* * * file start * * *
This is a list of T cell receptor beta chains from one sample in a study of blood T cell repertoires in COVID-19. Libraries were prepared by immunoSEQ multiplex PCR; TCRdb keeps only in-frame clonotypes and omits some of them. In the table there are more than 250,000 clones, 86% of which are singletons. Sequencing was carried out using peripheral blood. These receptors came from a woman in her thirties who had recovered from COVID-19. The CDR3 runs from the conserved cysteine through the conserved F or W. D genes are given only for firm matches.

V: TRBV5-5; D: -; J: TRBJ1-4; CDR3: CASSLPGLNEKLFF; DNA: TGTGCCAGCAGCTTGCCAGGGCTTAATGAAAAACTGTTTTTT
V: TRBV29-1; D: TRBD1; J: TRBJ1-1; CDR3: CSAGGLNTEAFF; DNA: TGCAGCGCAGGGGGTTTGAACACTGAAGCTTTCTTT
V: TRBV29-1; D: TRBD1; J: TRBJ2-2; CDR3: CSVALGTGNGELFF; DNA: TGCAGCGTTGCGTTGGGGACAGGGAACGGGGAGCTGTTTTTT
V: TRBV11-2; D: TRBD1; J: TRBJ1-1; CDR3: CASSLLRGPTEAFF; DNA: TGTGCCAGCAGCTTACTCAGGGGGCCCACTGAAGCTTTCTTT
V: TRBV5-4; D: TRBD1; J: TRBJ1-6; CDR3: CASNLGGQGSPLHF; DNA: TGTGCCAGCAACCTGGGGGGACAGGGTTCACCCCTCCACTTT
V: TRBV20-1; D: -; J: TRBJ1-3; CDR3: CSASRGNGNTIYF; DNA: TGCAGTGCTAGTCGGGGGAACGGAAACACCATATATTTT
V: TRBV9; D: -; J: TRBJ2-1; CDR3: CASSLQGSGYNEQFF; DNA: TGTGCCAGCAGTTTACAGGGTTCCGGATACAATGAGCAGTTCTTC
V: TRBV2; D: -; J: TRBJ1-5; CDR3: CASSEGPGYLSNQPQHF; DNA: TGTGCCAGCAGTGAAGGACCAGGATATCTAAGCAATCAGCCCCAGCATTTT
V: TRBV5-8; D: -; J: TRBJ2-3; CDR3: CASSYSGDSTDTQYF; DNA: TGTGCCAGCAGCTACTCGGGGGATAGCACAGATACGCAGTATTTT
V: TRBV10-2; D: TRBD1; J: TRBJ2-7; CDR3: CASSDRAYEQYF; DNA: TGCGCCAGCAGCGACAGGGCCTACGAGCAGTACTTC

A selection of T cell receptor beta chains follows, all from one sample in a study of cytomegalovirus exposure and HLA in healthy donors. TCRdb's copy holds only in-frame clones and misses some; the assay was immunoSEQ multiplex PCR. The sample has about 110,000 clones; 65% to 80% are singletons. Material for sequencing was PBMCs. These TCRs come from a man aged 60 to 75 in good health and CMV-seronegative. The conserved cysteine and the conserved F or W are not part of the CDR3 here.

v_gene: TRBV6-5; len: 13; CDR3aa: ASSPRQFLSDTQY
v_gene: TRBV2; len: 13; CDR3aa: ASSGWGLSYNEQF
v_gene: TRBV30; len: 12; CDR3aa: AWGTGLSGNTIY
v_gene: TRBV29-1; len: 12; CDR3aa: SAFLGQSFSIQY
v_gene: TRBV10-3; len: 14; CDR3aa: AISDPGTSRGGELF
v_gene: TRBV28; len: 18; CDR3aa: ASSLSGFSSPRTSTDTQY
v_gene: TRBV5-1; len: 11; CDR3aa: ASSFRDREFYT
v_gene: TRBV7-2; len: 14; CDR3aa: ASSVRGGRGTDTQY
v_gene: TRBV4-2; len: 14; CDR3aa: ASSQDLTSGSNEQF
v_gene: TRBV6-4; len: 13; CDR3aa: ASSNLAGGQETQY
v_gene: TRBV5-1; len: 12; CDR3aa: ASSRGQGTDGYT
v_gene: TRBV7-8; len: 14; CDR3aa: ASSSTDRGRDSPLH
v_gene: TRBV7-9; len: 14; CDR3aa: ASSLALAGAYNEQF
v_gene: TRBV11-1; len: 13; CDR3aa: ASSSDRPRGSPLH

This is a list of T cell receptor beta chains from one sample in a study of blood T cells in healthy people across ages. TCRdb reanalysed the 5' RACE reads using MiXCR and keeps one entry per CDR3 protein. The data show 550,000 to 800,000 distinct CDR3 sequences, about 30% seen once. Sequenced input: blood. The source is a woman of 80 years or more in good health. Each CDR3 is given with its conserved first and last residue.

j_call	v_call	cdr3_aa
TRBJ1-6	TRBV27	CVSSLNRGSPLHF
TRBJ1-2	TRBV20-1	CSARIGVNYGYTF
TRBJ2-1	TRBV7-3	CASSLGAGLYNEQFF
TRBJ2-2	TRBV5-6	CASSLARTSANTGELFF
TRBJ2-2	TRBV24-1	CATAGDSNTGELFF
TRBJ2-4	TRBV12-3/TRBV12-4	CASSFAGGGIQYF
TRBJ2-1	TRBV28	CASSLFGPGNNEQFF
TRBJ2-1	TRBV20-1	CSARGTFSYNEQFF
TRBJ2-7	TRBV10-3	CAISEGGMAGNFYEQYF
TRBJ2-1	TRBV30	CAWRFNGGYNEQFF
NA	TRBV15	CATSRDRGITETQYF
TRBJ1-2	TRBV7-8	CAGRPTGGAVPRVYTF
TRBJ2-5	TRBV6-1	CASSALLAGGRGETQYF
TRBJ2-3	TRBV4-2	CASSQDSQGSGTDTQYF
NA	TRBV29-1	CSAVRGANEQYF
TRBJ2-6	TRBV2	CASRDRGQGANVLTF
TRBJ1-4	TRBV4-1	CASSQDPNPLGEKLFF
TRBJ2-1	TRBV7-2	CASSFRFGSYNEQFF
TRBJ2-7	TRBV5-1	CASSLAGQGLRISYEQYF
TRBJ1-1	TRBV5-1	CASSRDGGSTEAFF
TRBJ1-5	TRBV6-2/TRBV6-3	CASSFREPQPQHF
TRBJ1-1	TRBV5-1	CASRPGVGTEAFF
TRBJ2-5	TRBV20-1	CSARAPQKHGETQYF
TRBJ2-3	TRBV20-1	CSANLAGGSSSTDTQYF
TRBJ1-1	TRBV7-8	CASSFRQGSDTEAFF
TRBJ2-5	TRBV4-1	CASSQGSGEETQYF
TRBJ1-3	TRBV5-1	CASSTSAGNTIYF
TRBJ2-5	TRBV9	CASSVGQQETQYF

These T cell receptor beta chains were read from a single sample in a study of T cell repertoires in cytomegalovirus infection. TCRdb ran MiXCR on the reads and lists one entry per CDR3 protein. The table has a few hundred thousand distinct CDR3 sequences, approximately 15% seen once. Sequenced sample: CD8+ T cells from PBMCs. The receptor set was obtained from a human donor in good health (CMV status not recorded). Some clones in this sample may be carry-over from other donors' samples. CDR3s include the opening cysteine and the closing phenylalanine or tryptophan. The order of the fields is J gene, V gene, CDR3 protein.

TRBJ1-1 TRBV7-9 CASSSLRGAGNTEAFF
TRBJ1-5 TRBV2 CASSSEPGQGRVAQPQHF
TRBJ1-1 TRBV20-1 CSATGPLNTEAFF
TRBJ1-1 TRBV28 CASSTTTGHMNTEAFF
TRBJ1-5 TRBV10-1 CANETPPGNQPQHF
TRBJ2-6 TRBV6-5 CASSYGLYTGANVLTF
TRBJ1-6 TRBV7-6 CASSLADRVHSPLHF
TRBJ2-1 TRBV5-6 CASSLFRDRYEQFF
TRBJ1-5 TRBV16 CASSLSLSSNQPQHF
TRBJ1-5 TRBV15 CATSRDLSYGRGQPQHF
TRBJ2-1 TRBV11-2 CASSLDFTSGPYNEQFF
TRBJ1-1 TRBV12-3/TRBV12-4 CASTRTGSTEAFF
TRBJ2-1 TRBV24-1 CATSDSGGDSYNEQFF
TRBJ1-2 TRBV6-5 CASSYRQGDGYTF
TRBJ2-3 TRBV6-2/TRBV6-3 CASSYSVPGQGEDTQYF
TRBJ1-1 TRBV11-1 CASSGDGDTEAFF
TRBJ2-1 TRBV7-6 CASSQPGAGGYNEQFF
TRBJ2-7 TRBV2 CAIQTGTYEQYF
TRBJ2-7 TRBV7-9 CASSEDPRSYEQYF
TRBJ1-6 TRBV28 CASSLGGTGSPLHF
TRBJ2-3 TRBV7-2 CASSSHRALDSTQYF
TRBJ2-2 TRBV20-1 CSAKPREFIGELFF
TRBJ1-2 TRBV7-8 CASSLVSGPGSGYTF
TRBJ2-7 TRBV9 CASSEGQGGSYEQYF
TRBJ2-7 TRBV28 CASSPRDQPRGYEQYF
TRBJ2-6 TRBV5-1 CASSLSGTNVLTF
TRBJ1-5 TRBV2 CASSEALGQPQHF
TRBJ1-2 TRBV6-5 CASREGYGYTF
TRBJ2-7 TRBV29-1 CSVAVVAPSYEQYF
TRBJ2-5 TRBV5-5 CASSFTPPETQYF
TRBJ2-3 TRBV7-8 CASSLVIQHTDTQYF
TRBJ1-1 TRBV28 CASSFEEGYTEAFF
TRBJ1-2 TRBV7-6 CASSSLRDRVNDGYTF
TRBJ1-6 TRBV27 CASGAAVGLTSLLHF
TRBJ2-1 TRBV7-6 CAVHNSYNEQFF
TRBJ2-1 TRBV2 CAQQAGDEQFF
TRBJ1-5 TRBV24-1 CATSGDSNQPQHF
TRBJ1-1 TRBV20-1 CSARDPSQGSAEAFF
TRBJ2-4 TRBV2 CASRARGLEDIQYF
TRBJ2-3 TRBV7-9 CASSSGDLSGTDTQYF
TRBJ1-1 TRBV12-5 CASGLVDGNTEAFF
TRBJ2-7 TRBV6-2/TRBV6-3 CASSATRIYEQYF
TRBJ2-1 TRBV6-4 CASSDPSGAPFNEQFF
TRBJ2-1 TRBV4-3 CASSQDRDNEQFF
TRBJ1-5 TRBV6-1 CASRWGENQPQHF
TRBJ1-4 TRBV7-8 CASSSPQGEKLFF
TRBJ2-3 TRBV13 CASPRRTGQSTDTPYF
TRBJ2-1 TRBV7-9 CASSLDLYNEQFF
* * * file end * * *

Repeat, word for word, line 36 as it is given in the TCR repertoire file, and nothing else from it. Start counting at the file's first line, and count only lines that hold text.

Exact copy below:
TRBJ2-1	TRBV20-1	CSARGTFSYNEQFF